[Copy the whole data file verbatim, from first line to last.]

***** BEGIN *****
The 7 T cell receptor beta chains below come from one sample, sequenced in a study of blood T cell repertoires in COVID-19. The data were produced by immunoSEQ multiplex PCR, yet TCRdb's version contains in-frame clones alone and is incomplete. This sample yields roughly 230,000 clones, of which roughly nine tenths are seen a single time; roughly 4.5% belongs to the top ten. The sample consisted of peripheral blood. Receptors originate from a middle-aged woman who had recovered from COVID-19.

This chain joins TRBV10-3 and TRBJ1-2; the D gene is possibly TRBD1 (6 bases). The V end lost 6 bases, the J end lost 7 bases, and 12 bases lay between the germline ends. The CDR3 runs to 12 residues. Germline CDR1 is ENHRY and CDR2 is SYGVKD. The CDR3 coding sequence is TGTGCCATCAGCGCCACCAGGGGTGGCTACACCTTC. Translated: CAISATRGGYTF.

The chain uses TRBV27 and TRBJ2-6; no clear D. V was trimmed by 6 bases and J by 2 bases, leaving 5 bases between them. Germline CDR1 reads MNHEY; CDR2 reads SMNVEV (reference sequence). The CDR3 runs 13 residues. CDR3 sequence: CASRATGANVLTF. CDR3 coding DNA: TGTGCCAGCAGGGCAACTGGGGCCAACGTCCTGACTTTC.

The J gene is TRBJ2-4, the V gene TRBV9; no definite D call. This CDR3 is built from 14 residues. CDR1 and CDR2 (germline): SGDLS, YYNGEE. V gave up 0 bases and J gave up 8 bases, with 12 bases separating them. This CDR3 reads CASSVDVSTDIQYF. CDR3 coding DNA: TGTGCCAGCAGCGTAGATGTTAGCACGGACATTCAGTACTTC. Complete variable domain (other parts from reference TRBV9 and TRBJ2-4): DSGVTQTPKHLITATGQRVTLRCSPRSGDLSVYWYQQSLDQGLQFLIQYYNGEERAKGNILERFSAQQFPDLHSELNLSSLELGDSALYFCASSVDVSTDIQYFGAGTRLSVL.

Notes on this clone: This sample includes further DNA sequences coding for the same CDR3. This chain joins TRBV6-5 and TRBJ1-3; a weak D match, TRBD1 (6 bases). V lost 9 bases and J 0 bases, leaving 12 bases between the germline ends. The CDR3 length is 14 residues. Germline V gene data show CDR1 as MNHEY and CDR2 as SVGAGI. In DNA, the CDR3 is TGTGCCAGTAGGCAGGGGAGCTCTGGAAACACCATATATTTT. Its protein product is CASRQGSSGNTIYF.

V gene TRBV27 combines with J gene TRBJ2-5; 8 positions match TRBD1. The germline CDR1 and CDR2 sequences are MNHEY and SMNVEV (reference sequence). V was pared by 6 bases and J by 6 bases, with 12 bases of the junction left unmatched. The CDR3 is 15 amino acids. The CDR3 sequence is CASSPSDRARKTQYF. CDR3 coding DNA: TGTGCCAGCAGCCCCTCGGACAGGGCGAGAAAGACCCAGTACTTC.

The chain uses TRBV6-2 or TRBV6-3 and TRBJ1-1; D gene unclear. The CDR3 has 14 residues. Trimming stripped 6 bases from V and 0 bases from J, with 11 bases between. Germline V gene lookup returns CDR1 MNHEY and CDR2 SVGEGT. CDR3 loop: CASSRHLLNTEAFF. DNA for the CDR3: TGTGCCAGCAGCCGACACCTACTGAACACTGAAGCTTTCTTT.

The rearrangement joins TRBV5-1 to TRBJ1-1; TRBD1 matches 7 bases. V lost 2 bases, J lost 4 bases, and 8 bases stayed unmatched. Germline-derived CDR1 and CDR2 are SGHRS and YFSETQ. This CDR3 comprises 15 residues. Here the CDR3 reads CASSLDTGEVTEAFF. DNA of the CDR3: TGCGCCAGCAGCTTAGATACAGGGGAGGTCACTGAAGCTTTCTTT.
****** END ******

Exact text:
The 7 T cell receptor beta chains below come from one sample, sequenced in a study of blood T cell repertoires in COVID-19. The data were produced by immunoSEQ multiplex PCR, yet TCRdb's version contains in-frame clones alone and is incomplete. This sample yields roughly 230,000 clones, of which roughly nine tenths are seen a single time; roughly 4.5% belongs to the top ten. The sample consisted of peripheral blood. Receptors originate from a middle-aged woman who had recovered from COVID-19.

This chain joins TRBV10-3 and TRBJ1-2; the D gene is possibly TRBD1 (6 bases). The V end lost 6 bases, the J end lost 7 bases, and 12 bases lay between the germline ends. The CDR3 runs to 12 residues. Germline CDR1 is ENHRY and CDR2 is SYGVKD. The CDR3 coding sequence is TGTGCCATCAGCGCCACCAGGGGTGGCTACACCTTC. Translated: CAISATRGGYTF.

The chain uses TRBV27 and TRBJ2-6; no clear D. V was trimmed by 6 bases and J by 2 bases, leaving 5 bases between them. Germline CDR1 reads MNHEY; CDR2 reads SMNVEV (reference sequence). The CDR3 runs 13 residues. CDR3 sequence: CASRATGANVLTF. CDR3 coding DNA: TGTGCCAGCAGGGCAACTGGGGCCAACGTCCTGACTTTC.

The J gene is TRBJ2-4, the V gene TRBV9; no definite D call. This CDR3 is built from 14 residues. CDR1 and CDR2 (germline): SGDLS, YYNGEE. V gave up 0 bases and J gave up 8 bases, with 12 bases separating them. This CDR3 reads CASSVDVSTDIQYF. CDR3 coding DNA: TGTGCCAGCAGCGTAGATGTTAGCACGGACATTCAGTACTTC. Complete variable domain (other parts from reference TRBV9 and TRBJ2-4): DSGVTQTPKHLITATGQRVTLRCSPRSGDLSVYWYQQSLDQGLQFLIQYYNGEERAKGNILERFSAQQFPDLHSELNLSSLELGDSALYFCASSVDVSTDIQYFGAGTRLSVL.

Notes on this clone: This sample includes further DNA sequences coding for the same CDR3. This chain joins TRBV6-5 and TRBJ1-3; a weak D match, TRBD1 (6 bases). V lost 9 bases and J 0 bases, leaving 12 bases between the germline ends. The CDR3 length is 14 residues. Germline V gene data show CDR1 as MNHEY and CDR2 as SVGAGI. In DNA, the CDR3 is TGTGCCAGTAGGCAGGGGAGCTCTGGAAACACCATATATTTT. Its protein product is CASRQGSSGNTIYF.

V gene TRBV27 combines with J gene TRBJ2-5; 8 positions match TRBD1. The germline CDR1 and CDR2 sequences are MNHEY and SMNVEV (reference sequence). V was pared by 6 bases and J by 6 bases, with 12 bases of the junction left unmatched. The CDR3 is 15 amino acids. The CDR3 sequence is CASSPSDRARKTQYF. CDR3 coding DNA: TGTGCCAGCAGCCCCTCGGACAGGGCGAGAAAGACCCAGTACTTC.

The chain uses TRBV6-2 or TRBV6-3 and TRBJ1-1; D gene unclear. The CDR3 has 14 residues. Trimming stripped 6 bases from V and 0 bases from J, with 11 bases between. Germline V gene lookup returns CDR1 MNHEY and CDR2 SVGEGT. CDR3 loop: CASSRHLLNTEAFF. DNA for the CDR3: TGTGCCAGCAGCCGACACCTACTGAACACTGAAGCTTTCTTT.

The rearrangement joins TRBV5-1 to TRBJ1-1; TRBD1 matches 7 bases. V lost 2 bases, J lost 4 bases, and 8 bases stayed unmatched. Germline-derived CDR1 and CDR2 are SGHRS and YFSETQ. This CDR3 comprises 15 residues. Here the CDR3 reads CASSLDTGEVTEAFF. DNA of the CDR3: TGCGCCAGCAGCTTAGATACAGGGGAGGTCACTGAAGCTTTCTTT.